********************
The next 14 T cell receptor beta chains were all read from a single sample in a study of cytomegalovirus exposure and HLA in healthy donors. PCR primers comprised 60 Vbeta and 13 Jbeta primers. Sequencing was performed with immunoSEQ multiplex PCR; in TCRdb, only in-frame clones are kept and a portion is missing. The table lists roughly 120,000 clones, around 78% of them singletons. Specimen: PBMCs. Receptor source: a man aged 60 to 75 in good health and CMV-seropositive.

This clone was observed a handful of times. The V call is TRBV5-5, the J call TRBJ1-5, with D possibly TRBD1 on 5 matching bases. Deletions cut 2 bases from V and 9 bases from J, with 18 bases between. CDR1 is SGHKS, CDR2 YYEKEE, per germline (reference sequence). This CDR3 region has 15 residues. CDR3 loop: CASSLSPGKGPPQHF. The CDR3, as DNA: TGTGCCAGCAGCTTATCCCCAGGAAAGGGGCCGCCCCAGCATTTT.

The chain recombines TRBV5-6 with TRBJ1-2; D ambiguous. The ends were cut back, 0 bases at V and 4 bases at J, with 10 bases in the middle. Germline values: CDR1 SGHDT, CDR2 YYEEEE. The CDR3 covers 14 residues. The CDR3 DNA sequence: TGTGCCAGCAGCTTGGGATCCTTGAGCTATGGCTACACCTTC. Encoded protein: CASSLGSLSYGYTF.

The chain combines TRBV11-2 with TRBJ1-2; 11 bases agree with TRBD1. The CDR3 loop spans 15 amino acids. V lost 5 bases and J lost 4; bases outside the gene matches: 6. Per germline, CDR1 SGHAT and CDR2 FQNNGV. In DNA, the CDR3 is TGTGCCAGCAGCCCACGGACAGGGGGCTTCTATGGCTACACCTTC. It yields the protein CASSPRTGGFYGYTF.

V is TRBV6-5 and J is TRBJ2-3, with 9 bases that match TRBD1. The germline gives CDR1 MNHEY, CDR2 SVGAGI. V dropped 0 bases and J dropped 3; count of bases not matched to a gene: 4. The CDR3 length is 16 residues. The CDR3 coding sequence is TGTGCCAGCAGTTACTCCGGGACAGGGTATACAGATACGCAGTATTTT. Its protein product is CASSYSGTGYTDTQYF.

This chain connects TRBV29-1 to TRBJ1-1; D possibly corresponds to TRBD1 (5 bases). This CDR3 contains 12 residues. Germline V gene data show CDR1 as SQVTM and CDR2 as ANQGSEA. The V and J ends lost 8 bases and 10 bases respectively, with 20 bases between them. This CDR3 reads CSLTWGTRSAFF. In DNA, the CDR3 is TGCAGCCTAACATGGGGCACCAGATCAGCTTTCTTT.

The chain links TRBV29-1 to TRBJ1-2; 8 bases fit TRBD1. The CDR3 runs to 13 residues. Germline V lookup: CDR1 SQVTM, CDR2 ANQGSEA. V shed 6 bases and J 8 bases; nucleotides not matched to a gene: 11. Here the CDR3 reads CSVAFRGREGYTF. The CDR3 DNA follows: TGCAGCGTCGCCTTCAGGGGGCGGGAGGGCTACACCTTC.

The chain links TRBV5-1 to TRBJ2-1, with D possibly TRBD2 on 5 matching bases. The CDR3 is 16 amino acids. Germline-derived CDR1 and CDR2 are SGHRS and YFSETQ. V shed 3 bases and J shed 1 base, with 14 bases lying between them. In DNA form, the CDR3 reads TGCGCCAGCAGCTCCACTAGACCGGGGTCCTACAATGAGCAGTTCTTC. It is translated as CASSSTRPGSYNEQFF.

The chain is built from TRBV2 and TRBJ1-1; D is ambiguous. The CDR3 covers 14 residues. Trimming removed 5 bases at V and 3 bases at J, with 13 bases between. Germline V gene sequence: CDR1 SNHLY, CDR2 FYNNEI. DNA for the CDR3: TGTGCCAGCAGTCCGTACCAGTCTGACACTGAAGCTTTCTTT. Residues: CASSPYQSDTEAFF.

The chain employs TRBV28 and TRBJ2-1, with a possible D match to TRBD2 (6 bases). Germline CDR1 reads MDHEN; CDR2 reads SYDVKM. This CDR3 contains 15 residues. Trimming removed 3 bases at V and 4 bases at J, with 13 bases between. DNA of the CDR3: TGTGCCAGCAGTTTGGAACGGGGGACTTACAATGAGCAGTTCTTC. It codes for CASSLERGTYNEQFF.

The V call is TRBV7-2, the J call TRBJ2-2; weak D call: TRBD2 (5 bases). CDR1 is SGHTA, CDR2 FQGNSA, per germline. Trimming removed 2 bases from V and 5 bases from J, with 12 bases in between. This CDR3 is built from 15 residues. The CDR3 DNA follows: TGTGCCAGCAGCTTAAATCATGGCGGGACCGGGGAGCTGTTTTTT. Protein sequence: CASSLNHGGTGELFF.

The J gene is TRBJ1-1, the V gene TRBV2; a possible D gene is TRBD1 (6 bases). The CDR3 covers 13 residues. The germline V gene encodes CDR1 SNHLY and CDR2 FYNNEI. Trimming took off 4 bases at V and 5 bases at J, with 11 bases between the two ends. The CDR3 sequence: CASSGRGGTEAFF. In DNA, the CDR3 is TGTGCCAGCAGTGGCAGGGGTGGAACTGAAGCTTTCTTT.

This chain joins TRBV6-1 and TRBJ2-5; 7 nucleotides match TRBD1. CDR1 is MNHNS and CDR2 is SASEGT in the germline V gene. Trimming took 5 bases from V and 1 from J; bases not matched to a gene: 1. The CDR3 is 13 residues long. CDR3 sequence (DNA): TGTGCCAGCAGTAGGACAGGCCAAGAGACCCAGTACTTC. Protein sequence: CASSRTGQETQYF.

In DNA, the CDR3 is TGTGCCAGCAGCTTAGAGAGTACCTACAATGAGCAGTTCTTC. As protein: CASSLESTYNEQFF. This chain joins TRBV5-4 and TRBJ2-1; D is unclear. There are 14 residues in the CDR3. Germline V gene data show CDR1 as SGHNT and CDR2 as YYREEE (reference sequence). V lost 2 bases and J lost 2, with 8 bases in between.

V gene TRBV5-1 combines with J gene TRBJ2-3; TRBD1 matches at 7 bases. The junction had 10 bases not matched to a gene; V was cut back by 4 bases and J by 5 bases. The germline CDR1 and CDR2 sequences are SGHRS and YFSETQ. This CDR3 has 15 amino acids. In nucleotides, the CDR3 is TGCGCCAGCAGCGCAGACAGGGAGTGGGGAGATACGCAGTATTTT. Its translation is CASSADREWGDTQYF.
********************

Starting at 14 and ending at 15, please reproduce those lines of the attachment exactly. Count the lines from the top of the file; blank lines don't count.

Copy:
In DNA, the CDR3 is TGTGCCAGCAGCTTAGAGAGTACCTACAATGAGCAGTTCTTC. As protein: CASSLESTYNEQFF. This chain joins TRBV5-4 and TRBJ2-1; D is unclear. There are 14 residues in the CDR3. Germline V gene data show CDR1 as SGHNT and CDR2 as YYREEE (reference sequence). V lost 2 bases and J lost 2, with 8 bases in between.

V gene TRBV5-1 combines with J gene TRBJ2-3; TRBD1 matches at 7 bases. The junction had 10 bases not matched to a gene; V was cut back by 4 bases and J by 5 bases. The germline CDR1 and CDR2 sequences are SGHRS and YFSETQ. This CDR3 has 15 amino acids. In nucleotides, the CDR3 is TGCGCCAGCAGCGCAGACAGGGAGTGGGGAGATACGCAGTATTTT. Its translation is CASSADREWGDTQYF.